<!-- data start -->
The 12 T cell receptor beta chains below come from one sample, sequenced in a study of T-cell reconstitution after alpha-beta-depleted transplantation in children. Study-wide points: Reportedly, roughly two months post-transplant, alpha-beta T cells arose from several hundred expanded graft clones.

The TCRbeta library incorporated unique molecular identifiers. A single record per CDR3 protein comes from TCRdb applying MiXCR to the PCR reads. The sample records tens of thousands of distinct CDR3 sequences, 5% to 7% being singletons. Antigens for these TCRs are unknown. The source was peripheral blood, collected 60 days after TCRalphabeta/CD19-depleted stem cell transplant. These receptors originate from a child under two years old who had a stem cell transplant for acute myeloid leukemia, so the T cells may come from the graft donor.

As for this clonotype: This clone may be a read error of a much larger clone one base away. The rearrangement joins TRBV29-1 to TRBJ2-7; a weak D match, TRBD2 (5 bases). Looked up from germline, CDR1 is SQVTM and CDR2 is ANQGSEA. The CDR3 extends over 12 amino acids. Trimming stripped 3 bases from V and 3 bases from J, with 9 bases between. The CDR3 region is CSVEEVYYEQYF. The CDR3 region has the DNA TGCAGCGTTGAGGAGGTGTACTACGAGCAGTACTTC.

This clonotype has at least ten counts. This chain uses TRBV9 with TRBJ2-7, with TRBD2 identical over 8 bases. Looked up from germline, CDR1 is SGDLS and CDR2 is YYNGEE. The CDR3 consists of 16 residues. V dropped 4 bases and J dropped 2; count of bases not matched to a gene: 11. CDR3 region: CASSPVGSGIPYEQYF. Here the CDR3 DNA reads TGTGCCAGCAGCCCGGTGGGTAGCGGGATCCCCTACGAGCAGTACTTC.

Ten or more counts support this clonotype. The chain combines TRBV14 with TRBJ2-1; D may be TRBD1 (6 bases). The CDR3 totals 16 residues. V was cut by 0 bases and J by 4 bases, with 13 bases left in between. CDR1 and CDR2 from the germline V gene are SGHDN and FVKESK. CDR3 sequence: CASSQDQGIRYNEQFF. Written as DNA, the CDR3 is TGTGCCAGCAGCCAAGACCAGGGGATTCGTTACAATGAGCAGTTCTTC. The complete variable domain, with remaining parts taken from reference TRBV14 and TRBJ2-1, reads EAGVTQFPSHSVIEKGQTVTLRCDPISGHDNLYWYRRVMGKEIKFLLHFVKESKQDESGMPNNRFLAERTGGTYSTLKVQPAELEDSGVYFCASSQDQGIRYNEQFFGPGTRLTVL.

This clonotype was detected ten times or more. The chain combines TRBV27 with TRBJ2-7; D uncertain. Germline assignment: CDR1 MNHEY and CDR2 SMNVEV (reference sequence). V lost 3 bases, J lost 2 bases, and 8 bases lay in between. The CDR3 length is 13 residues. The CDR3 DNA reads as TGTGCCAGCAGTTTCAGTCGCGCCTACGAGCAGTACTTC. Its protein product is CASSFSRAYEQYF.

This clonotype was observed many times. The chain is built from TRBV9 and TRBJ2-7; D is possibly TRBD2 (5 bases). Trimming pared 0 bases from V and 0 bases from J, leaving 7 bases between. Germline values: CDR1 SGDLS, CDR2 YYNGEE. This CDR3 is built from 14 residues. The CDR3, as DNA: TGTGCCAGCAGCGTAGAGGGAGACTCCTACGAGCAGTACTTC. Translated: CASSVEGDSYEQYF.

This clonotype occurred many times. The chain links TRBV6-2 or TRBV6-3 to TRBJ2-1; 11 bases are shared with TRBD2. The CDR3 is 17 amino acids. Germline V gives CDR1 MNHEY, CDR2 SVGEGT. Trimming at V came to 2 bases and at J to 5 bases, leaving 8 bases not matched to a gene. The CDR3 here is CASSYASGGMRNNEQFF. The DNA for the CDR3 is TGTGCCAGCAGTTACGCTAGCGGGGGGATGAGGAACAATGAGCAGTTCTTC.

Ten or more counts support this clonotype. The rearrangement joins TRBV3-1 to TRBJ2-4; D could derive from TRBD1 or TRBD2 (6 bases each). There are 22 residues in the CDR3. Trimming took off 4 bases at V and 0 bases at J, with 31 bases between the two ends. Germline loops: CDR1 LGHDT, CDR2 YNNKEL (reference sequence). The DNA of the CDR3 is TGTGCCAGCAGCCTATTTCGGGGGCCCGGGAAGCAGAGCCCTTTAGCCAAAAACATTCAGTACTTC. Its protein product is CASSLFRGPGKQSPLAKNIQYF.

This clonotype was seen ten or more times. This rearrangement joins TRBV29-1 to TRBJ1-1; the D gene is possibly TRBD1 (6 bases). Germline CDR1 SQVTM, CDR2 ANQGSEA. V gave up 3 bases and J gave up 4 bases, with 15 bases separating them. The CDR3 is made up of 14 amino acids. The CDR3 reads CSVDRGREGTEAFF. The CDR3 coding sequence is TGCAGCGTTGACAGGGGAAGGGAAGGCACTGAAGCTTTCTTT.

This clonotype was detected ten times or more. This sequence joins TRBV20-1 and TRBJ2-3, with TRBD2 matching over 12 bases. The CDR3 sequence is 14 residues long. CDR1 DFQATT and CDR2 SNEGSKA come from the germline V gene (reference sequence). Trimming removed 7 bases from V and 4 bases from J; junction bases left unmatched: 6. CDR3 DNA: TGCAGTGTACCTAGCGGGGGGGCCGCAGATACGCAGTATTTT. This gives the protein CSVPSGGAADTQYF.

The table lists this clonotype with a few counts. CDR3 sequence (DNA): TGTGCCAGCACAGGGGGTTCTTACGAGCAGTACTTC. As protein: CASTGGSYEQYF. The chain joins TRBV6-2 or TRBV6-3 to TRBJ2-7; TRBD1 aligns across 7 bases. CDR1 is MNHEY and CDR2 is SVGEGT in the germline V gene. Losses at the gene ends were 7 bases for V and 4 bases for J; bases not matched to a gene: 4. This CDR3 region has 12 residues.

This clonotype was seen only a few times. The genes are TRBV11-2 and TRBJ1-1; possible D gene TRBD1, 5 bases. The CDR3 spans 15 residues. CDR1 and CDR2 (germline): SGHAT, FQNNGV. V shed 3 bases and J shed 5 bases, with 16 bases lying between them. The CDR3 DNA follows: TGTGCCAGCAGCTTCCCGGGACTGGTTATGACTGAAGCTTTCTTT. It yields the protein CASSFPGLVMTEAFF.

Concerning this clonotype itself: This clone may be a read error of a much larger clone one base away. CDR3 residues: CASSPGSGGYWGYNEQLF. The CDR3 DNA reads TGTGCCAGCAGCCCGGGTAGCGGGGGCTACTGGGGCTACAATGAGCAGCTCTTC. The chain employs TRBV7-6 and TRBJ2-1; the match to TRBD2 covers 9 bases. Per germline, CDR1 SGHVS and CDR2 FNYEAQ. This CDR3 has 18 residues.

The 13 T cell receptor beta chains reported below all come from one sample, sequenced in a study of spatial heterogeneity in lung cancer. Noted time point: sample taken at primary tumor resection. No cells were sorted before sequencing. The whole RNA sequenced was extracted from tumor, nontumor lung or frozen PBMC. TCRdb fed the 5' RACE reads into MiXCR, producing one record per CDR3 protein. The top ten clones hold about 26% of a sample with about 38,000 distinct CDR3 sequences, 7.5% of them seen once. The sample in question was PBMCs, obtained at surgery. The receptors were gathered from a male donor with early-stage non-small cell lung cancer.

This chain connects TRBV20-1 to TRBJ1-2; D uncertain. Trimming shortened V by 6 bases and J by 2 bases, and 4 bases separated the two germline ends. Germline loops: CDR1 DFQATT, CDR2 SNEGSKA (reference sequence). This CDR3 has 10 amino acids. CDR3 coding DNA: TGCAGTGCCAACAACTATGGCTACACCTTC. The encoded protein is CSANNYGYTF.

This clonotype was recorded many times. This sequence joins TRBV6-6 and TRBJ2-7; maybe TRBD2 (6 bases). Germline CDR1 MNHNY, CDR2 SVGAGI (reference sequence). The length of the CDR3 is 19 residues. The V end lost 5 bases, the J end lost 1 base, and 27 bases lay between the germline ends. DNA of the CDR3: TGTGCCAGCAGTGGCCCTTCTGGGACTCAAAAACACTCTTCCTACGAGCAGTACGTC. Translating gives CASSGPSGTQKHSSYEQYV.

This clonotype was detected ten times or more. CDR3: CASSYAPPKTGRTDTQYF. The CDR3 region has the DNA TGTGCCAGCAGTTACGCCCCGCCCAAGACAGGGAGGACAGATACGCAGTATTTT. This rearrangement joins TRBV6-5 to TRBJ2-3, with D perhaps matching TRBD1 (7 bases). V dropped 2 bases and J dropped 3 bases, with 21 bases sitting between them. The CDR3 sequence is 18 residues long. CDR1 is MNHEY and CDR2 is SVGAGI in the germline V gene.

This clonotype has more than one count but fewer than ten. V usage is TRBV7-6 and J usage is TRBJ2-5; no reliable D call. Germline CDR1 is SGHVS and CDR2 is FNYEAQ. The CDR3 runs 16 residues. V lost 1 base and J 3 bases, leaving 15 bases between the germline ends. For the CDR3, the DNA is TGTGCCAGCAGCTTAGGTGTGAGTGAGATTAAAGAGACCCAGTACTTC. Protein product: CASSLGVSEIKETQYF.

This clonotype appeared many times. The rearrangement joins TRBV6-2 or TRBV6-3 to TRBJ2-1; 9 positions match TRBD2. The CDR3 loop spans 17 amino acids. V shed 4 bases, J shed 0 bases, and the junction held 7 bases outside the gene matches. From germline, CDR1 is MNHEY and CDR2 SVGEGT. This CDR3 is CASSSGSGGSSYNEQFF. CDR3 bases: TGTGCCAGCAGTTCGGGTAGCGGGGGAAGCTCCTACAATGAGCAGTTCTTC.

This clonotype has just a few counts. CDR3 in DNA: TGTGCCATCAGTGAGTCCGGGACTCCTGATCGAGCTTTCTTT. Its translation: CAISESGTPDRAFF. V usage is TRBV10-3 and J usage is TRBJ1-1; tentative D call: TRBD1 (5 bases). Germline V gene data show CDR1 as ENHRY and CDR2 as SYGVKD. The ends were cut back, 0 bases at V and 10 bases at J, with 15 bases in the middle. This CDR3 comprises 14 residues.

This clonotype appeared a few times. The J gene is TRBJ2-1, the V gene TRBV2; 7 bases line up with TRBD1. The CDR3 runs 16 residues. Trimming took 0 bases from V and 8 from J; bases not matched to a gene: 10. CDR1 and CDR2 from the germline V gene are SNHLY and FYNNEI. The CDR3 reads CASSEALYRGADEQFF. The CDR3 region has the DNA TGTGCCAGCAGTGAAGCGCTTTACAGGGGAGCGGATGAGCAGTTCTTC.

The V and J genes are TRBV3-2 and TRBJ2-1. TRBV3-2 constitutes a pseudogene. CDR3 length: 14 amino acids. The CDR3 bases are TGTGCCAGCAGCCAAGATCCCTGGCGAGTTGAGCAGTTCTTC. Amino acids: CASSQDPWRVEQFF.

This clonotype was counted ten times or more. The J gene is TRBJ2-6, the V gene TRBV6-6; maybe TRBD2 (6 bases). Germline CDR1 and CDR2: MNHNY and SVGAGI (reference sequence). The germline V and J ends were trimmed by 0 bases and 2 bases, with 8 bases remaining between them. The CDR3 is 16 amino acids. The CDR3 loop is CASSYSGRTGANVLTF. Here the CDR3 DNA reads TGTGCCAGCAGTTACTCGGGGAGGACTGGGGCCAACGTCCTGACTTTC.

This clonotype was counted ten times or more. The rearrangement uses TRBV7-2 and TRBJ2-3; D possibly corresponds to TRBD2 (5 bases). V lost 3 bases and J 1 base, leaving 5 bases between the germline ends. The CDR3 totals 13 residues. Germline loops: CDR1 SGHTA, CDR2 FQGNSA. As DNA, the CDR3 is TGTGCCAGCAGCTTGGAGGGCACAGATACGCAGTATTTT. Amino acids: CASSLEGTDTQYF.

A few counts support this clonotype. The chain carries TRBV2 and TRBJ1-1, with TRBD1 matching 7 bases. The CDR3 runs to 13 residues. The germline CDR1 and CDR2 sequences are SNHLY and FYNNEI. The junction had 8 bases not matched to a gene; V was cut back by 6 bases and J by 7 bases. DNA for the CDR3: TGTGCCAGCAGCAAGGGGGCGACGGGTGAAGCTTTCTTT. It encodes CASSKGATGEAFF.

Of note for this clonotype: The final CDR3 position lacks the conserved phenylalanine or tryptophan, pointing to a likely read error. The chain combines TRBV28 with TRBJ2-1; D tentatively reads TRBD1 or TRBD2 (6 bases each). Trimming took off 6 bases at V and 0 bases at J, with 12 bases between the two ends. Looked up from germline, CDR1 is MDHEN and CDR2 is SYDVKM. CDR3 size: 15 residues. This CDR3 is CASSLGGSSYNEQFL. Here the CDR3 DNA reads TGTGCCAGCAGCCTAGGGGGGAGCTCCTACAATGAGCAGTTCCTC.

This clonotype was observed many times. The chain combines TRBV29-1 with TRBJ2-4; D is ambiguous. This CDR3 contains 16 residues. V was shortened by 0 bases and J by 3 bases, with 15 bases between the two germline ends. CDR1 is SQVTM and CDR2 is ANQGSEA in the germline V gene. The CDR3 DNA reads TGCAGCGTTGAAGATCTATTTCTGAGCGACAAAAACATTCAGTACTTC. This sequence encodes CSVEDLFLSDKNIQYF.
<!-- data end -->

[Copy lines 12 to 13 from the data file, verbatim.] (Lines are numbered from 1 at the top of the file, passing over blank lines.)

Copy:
The table lists this clonotype with a few counts. CDR3 sequence (DNA): TGTGCCAGCACAGGGGGTTCTTACGAGCAGTACTTC. As protein: CASTGGSYEQYF. The chain joins TRBV6-2 or TRBV6-3 to TRBJ2-7; TRBD1 aligns across 7 bases. CDR1 is MNHEY and CDR2 is SVGEGT in the germline V gene. Losses at the gene ends were 7 bases for V and 4 bases for J; bases not matched to a gene: 4. This CDR3 region has 12 residues.

This clonotype was seen only a few times. The genes are TRBV11-2 and TRBJ1-1; possible D gene TRBD1, 5 bases. The CDR3 spans 15 residues. CDR1 and CDR2 (germline): SGHAT, FQNNGV. V shed 3 bases and J shed 5 bases, with 16 bases lying between them. The CDR3 DNA follows: TGTGCCAGCAGCTTCCCGGGACTGGTTATGACTGAAGCTTTCTTT. It yields the protein CASSFPGLVMTEAFF.